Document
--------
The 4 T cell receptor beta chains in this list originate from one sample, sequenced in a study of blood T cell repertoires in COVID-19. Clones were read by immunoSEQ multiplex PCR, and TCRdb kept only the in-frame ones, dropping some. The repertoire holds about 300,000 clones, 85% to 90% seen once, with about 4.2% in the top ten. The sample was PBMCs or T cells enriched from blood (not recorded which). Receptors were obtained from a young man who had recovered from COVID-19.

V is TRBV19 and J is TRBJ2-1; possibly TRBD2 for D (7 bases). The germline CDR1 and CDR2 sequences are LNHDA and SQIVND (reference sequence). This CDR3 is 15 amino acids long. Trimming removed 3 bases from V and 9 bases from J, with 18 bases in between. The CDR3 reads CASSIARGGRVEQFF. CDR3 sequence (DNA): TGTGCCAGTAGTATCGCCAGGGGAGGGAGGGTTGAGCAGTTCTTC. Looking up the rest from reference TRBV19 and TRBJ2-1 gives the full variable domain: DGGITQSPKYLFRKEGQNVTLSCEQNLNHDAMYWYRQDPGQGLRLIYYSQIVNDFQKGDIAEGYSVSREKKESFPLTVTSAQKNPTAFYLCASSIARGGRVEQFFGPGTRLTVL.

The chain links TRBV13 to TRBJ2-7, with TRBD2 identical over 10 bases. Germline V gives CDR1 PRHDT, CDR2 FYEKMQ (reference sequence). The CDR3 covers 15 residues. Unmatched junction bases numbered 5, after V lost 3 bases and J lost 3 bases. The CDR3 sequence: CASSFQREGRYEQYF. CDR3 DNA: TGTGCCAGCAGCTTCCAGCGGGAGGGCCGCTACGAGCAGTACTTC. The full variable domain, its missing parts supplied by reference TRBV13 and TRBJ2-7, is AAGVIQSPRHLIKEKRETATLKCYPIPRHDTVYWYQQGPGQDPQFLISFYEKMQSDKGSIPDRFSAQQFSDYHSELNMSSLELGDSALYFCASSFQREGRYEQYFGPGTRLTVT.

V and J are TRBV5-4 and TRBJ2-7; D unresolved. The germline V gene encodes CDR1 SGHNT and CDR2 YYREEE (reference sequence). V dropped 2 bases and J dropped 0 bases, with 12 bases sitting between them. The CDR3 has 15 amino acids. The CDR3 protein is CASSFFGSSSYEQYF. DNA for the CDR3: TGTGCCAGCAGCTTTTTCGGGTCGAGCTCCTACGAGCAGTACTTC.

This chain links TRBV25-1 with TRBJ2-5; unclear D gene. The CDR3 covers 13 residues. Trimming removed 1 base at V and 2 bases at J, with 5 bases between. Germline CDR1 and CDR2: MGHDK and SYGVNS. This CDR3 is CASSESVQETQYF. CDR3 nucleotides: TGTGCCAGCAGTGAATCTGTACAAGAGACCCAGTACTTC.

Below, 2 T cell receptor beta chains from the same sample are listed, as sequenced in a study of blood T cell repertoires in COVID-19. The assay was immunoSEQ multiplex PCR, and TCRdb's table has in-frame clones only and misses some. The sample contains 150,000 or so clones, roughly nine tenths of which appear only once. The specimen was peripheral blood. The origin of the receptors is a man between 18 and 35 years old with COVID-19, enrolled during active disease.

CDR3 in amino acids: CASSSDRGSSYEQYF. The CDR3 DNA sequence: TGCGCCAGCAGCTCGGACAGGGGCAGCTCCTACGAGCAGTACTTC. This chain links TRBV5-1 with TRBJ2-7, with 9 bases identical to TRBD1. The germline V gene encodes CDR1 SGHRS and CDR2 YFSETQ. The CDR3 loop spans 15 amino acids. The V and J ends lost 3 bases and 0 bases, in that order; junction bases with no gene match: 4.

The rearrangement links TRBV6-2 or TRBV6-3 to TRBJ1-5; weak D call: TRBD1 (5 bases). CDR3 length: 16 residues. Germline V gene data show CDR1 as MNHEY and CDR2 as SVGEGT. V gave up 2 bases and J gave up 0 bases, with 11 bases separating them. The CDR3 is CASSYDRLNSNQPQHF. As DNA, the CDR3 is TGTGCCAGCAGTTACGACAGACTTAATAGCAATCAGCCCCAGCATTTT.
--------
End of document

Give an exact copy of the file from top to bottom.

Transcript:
The 4 T cell receptor beta chains in this list originate from one sample, sequenced in a study of blood T cell repertoires in COVID-19. Clones were read by immunoSEQ multiplex PCR, and TCRdb kept only the in-frame ones, dropping some. The repertoire holds about 300,000 clones, 85% to 90% seen once, with about 4.2% in the top ten. The sample was PBMCs or T cells enriched from blood (not recorded which). Receptors were obtained from a young man who had recovered from COVID-19.

V is TRBV19 and J is TRBJ2-1; possibly TRBD2 for D (7 bases). The germline CDR1 and CDR2 sequences are LNHDA and SQIVND (reference sequence). This CDR3 is 15 amino acids long. Trimming removed 3 bases from V and 9 bases from J, with 18 bases in between. The CDR3 reads CASSIARGGRVEQFF. CDR3 sequence (DNA): TGTGCCAGTAGTATCGCCAGGGGAGGGAGGGTTGAGCAGTTCTTC. Looking up the rest from reference TRBV19 and TRBJ2-1 gives the full variable domain: DGGITQSPKYLFRKEGQNVTLSCEQNLNHDAMYWYRQDPGQGLRLIYYSQIVNDFQKGDIAEGYSVSREKKESFPLTVTSAQKNPTAFYLCASSIARGGRVEQFFGPGTRLTVL.

The chain links TRBV13 to TRBJ2-7, with TRBD2 identical over 10 bases. Germline V gives CDR1 PRHDT, CDR2 FYEKMQ (reference sequence). The CDR3 covers 15 residues. Unmatched junction bases numbered 5, after V lost 3 bases and J lost 3 bases. The CDR3 sequence: CASSFQREGRYEQYF. CDR3 DNA: TGTGCCAGCAGCTTCCAGCGGGAGGGCCGCTACGAGCAGTACTTC. The full variable domain, its missing parts supplied by reference TRBV13 and TRBJ2-7, is AAGVIQSPRHLIKEKRETATLKCYPIPRHDTVYWYQQGPGQDPQFLISFYEKMQSDKGSIPDRFSAQQFSDYHSELNMSSLELGDSALYFCASSFQREGRYEQYFGPGTRLTVT.

V and J are TRBV5-4 and TRBJ2-7; D unresolved. The germline V gene encodes CDR1 SGHNT and CDR2 YYREEE (reference sequence). V dropped 2 bases and J dropped 0 bases, with 12 bases sitting between them. The CDR3 has 15 amino acids. The CDR3 protein is CASSFFGSSSYEQYF. DNA for the CDR3: TGTGCCAGCAGCTTTTTCGGGTCGAGCTCCTACGAGCAGTACTTC.

This chain links TRBV25-1 with TRBJ2-5; unclear D gene. The CDR3 covers 13 residues. Trimming removed 1 base at V and 2 bases at J, with 5 bases between. Germline CDR1 and CDR2: MGHDK and SYGVNS. This CDR3 is CASSESVQETQYF. CDR3 nucleotides: TGTGCCAGCAGTGAATCTGTACAAGAGACCCAGTACTTC.

Below, 2 T cell receptor beta chains from the same sample are listed, as sequenced in a study of blood T cell repertoires in COVID-19. The assay was immunoSEQ multiplex PCR, and TCRdb's table has in-frame clones only and misses some. The sample contains 150,000 or so clones, roughly nine tenths of which appear only once. The specimen was peripheral blood. The origin of the receptors is a man between 18 and 35 years old with COVID-19, enrolled during active disease.

CDR3 in amino acids: CASSSDRGSSYEQYF. The CDR3 DNA sequence: TGCGCCAGCAGCTCGGACAGGGGCAGCTCCTACGAGCAGTACTTC. This chain links TRBV5-1 with TRBJ2-7, with 9 bases identical to TRBD1. The germline V gene encodes CDR1 SGHRS and CDR2 YFSETQ. The CDR3 loop spans 15 amino acids. The V and J ends lost 3 bases and 0 bases, in that order; junction bases with no gene match: 4.

The rearrangement links TRBV6-2 or TRBV6-3 to TRBJ1-5; weak D call: TRBD1 (5 bases). CDR3 length: 16 residues. Germline V gene data show CDR1 as MNHEY and CDR2 as SVGEGT. V gave up 2 bases and J gave up 0 bases, with 11 bases separating them. The CDR3 is CASSYDRLNSNQPQHF. As DNA, the CDR3 is TGTGCCAGCAGTTACGACAGACTTAATAGCAATCAGCCCCAGCATTTT.